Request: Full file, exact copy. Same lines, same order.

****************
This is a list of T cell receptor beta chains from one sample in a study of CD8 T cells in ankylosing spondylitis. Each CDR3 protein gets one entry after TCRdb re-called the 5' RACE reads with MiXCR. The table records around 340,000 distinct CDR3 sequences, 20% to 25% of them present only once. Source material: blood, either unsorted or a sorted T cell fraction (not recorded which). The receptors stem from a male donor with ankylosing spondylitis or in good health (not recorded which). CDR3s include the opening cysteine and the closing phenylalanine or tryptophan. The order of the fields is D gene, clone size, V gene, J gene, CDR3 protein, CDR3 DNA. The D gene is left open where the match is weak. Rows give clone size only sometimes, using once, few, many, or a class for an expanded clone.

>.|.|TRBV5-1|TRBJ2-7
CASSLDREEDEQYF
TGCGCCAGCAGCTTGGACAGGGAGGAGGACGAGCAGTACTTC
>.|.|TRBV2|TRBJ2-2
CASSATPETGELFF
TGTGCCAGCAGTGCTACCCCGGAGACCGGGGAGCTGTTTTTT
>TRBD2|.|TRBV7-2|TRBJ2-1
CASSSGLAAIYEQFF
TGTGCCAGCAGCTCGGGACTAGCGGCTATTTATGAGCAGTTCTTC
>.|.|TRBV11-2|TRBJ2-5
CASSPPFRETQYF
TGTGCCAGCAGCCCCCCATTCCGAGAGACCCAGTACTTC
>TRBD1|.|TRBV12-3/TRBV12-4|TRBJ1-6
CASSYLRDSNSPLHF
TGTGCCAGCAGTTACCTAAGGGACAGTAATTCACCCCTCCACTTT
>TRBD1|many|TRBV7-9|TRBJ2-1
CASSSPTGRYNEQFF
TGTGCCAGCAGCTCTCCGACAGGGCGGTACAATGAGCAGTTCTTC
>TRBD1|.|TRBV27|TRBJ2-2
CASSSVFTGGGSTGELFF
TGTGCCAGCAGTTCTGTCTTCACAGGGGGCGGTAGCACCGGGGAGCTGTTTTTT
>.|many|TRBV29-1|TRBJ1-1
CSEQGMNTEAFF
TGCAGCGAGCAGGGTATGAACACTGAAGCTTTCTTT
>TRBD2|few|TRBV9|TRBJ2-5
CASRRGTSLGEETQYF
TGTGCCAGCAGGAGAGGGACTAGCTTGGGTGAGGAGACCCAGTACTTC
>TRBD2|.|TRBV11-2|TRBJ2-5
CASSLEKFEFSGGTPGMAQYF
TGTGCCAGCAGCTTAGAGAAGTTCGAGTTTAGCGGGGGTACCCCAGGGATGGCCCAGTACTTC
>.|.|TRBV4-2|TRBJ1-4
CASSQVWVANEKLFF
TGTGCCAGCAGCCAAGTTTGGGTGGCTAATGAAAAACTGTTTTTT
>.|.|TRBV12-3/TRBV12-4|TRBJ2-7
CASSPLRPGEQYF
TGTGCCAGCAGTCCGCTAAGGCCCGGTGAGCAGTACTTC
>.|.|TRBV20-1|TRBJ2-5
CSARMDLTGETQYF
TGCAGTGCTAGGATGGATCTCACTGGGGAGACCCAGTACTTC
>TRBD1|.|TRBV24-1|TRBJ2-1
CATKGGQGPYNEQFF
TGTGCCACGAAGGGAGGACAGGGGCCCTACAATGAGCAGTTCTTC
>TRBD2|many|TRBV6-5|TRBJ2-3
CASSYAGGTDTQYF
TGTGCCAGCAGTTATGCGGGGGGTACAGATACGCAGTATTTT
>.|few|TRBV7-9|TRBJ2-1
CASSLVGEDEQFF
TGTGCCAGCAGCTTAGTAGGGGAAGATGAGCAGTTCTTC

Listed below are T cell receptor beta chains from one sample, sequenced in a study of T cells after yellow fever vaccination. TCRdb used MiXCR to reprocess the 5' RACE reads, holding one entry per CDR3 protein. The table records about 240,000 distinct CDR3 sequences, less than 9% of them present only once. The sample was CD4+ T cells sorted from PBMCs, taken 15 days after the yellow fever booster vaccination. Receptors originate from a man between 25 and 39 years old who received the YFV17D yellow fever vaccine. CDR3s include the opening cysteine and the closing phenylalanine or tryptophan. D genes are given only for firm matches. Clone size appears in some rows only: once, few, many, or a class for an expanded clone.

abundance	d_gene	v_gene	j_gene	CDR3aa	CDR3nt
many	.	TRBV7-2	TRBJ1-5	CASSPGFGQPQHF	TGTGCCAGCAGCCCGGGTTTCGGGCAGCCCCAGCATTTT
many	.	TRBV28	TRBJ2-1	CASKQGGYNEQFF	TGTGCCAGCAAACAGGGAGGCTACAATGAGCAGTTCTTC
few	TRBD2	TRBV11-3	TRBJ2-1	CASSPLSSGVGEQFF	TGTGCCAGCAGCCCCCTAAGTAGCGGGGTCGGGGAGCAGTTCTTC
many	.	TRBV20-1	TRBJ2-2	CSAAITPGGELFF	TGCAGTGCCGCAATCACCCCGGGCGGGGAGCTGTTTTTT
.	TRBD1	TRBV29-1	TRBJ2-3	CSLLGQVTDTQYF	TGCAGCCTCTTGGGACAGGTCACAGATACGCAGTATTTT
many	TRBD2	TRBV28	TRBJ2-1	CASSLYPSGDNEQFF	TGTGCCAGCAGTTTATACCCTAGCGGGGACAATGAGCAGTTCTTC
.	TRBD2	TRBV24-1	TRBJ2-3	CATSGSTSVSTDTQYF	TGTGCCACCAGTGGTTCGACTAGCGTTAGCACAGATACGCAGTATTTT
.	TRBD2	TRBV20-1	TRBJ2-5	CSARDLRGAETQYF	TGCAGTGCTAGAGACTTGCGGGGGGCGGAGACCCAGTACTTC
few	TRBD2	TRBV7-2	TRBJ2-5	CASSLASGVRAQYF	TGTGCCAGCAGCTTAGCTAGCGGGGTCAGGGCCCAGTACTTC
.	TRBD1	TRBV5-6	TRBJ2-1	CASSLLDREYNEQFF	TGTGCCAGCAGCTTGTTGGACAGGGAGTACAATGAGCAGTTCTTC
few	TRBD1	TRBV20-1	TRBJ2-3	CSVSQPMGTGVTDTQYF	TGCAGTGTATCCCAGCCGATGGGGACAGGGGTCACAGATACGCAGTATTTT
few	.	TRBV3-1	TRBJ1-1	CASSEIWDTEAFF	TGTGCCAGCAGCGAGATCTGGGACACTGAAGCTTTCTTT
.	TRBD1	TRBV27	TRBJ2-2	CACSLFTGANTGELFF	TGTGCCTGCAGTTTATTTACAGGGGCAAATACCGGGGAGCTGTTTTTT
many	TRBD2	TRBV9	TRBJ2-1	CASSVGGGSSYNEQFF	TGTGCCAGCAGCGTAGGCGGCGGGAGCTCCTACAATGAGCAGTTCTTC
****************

This is a list of T cell receptor beta chains from one sample in a study of CD8 T cells in ankylosing spondylitis. Each CDR3 protein gets one entry after TCRdb re-called the 5' RACE reads with MiXCR. The table records around 340,000 distinct CDR3 sequences, 20% to 25% of them present only once. Source material: blood, either unsorted or a sorted T cell fraction (not recorded which). The receptors stem from a male donor with ankylosing spondylitis or in good health (not recorded which). CDR3s include the opening cysteine and the closing phenylalanine or tryptophan. The order of the fields is D gene, clone size, V gene, J gene, CDR3 protein, CDR3 DNA. The D gene is left open where the match is weak. Rows give clone size only sometimes, using once, few, many, or a class for an expanded clone.

>.|.|TRBV5-1|TRBJ2-7
CASSLDREEDEQYF
TGCGCCAGCAGCTTGGACAGGGAGGAGGACGAGCAGTACTTC
>.|.|TRBV2|TRBJ2-2
CASSATPETGELFF
TGTGCCAGCAGTGCTACCCCGGAGACCGGGGAGCTGTTTTTT
>TRBD2|.|TRBV7-2|TRBJ2-1
CASSSGLAAIYEQFF
TGTGCCAGCAGCTCGGGACTAGCGGCTATTTATGAGCAGTTCTTC
>.|.|TRBV11-2|TRBJ2-5
CASSPPFRETQYF
TGTGCCAGCAGCCCCCCATTCCGAGAGACCCAGTACTTC
>TRBD1|.|TRBV12-3/TRBV12-4|TRBJ1-6
CASSYLRDSNSPLHF
TGTGCCAGCAGTTACCTAAGGGACAGTAATTCACCCCTCCACTTT
>TRBD1|many|TRBV7-9|TRBJ2-1
CASSSPTGRYNEQFF
TGTGCCAGCAGCTCTCCGACAGGGCGGTACAATGAGCAGTTCTTC
>TRBD1|.|TRBV27|TRBJ2-2
CASSSVFTGGGSTGELFF
TGTGCCAGCAGTTCTGTCTTCACAGGGGGCGGTAGCACCGGGGAGCTGTTTTTT
>.|many|TRBV29-1|TRBJ1-1
CSEQGMNTEAFF
TGCAGCGAGCAGGGTATGAACACTGAAGCTTTCTTT
>TRBD2|few|TRBV9|TRBJ2-5
CASRRGTSLGEETQYF
TGTGCCAGCAGGAGAGGGACTAGCTTGGGTGAGGAGACCCAGTACTTC
>TRBD2|.|TRBV11-2|TRBJ2-5
CASSLEKFEFSGGTPGMAQYF
TGTGCCAGCAGCTTAGAGAAGTTCGAGTTTAGCGGGGGTACCCCAGGGATGGCCCAGTACTTC
>.|.|TRBV4-2|TRBJ1-4
CASSQVWVANEKLFF
TGTGCCAGCAGCCAAGTTTGGGTGGCTAATGAAAAACTGTTTTTT
>.|.|TRBV12-3/TRBV12-4|TRBJ2-7
CASSPLRPGEQYF
TGTGCCAGCAGTCCGCTAAGGCCCGGTGAGCAGTACTTC
>.|.|TRBV20-1|TRBJ2-5
CSARMDLTGETQYF
TGCAGTGCTAGGATGGATCTCACTGGGGAGACCCAGTACTTC
>TRBD1|.|TRBV24-1|TRBJ2-1
CATKGGQGPYNEQFF
TGTGCCACGAAGGGAGGACAGGGGCCCTACAATGAGCAGTTCTTC
>TRBD2|many|TRBV6-5|TRBJ2-3
CASSYAGGTDTQYF
TGTGCCAGCAGTTATGCGGGGGGTACAGATACGCAGTATTTT
>.|few|TRBV7-9|TRBJ2-1
CASSLVGEDEQFF
TGTGCCAGCAGCTTAGTAGGGGAAGATGAGCAGTTCTTC

Listed below are T cell receptor beta chains from one sample, sequenced in a study of T cells after yellow fever vaccination. TCRdb used MiXCR to reprocess the 5' RACE reads, holding one entry per CDR3 protein. The table records about 240,000 distinct CDR3 sequences, less than 9% of them present only once. The sample was CD4+ T cells sorted from PBMCs, taken 15 days after the yellow fever booster vaccination. Receptors originate from a man between 25 and 39 years old who received the YFV17D yellow fever vaccine. CDR3s include the opening cysteine and the closing phenylalanine or tryptophan. D genes are given only for firm matches. Clone size appears in some rows only: once, few, many, or a class for an expanded clone.

abundance	d_gene	v_gene	j_gene	CDR3aa	CDR3nt
many	.	TRBV7-2	TRBJ1-5	CASSPGFGQPQHF	TGTGCCAGCAGCCCGGGTTTCGGGCAGCCCCAGCATTTT
many	.	TRBV28	TRBJ2-1	CASKQGGYNEQFF	TGTGCCAGCAAACAGGGAGGCTACAATGAGCAGTTCTTC
few	TRBD2	TRBV11-3	TRBJ2-1	CASSPLSSGVGEQFF	TGTGCCAGCAGCCCCCTAAGTAGCGGGGTCGGGGAGCAGTTCTTC
many	.	TRBV20-1	TRBJ2-2	CSAAITPGGELFF	TGCAGTGCCGCAATCACCCCGGGCGGGGAGCTGTTTTTT
.	TRBD1	TRBV29-1	TRBJ2-3	CSLLGQVTDTQYF	TGCAGCCTCTTGGGACAGGTCACAGATACGCAGTATTTT
many	TRBD2	TRBV28	TRBJ2-1	CASSLYPSGDNEQFF	TGTGCCAGCAGTTTATACCCTAGCGGGGACAATGAGCAGTTCTTC
.	TRBD2	TRBV24-1	TRBJ2-3	CATSGSTSVSTDTQYF	TGTGCCACCAGTGGTTCGACTAGCGTTAGCACAGATACGCAGTATTTT
.	TRBD2	TRBV20-1	TRBJ2-5	CSARDLRGAETQYF	TGCAGTGCTAGAGACTTGCGGGGGGCGGAGACCCAGTACTTC
few	TRBD2	TRBV7-2	TRBJ2-5	CASSLASGVRAQYF	TGTGCCAGCAGCTTAGCTAGCGGGGTCAGGGCCCAGTACTTC
.	TRBD1	TRBV5-6	TRBJ2-1	CASSLLDREYNEQFF	TGTGCCAGCAGCTTGTTGGACAGGGAGTACAATGAGCAGTTCTTC
few	TRBD1	TRBV20-1	TRBJ2-3	CSVSQPMGTGVTDTQYF	TGCAGTGTATCCCAGCCGATGGGGACAGGGGTCACAGATACGCAGTATTTT
few	.	TRBV3-1	TRBJ1-1	CASSEIWDTEAFF	TGTGCCAGCAGCGAGATCTGGGACACTGAAGCTTTCTTT
.	TRBD1	TRBV27	TRBJ2-2	CACSLFTGANTGELFF	TGTGCCTGCAGTTTATTTACAGGGGCAAATACCGGGGAGCTGTTTTTT
many	TRBD2	TRBV9	TRBJ2-1	CASSVGGGSSYNEQFF	TGTGCCAGCAGCGTAGGCGGCGGGAGCTCCTACAATGAGCAGTTCTTC